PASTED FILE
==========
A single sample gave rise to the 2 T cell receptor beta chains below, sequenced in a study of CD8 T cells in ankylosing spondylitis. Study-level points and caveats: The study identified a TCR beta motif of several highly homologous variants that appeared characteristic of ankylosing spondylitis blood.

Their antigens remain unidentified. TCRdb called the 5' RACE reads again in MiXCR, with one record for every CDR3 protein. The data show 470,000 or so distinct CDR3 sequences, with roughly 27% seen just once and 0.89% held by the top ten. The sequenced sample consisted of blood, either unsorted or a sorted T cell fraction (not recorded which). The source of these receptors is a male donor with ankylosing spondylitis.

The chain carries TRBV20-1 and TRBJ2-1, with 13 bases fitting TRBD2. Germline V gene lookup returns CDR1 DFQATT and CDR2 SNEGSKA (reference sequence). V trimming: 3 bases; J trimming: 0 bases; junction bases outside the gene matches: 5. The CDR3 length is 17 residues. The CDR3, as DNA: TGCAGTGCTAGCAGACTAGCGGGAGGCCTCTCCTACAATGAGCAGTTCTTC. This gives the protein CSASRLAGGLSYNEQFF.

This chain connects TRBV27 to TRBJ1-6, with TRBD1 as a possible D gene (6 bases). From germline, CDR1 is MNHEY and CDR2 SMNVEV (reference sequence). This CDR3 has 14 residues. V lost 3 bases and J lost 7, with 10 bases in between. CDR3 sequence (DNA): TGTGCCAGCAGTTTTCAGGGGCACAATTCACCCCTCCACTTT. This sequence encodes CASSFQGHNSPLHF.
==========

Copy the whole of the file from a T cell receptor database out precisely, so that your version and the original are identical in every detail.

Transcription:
A single sample gave rise to the 2 T cell receptor beta chains below, sequenced in a study of CD8 T cells in ankylosing spondylitis. Study-level points and caveats: The study identified a TCR beta motif of several highly homologous variants that appeared characteristic of ankylosing spondylitis blood.

Their antigens remain unidentified. TCRdb called the 5' RACE reads again in MiXCR, with one record for every CDR3 protein. The data show 470,000 or so distinct CDR3 sequences, with roughly 27% seen just once and 0.89% held by the top ten. The sequenced sample consisted of blood, either unsorted or a sorted T cell fraction (not recorded which). The source of these receptors is a male donor with ankylosing spondylitis.

The chain carries TRBV20-1 and TRBJ2-1, with 13 bases fitting TRBD2. Germline V gene lookup returns CDR1 DFQATT and CDR2 SNEGSKA (reference sequence). V trimming: 3 bases; J trimming: 0 bases; junction bases outside the gene matches: 5. The CDR3 length is 17 residues. The CDR3, as DNA: TGCAGTGCTAGCAGACTAGCGGGAGGCCTCTCCTACAATGAGCAGTTCTTC. This gives the protein CSASRLAGGLSYNEQFF.

This chain connects TRBV27 to TRBJ1-6, with TRBD1 as a possible D gene (6 bases). From germline, CDR1 is MNHEY and CDR2 SMNVEV (reference sequence). This CDR3 has 14 residues. V lost 3 bases and J lost 7, with 10 bases in between. CDR3 sequence (DNA): TGTGCCAGCAGTTTTCAGGGGCACAATTCACCCCTCCACTTT. This sequence encodes CASSFQGHNSPLHF.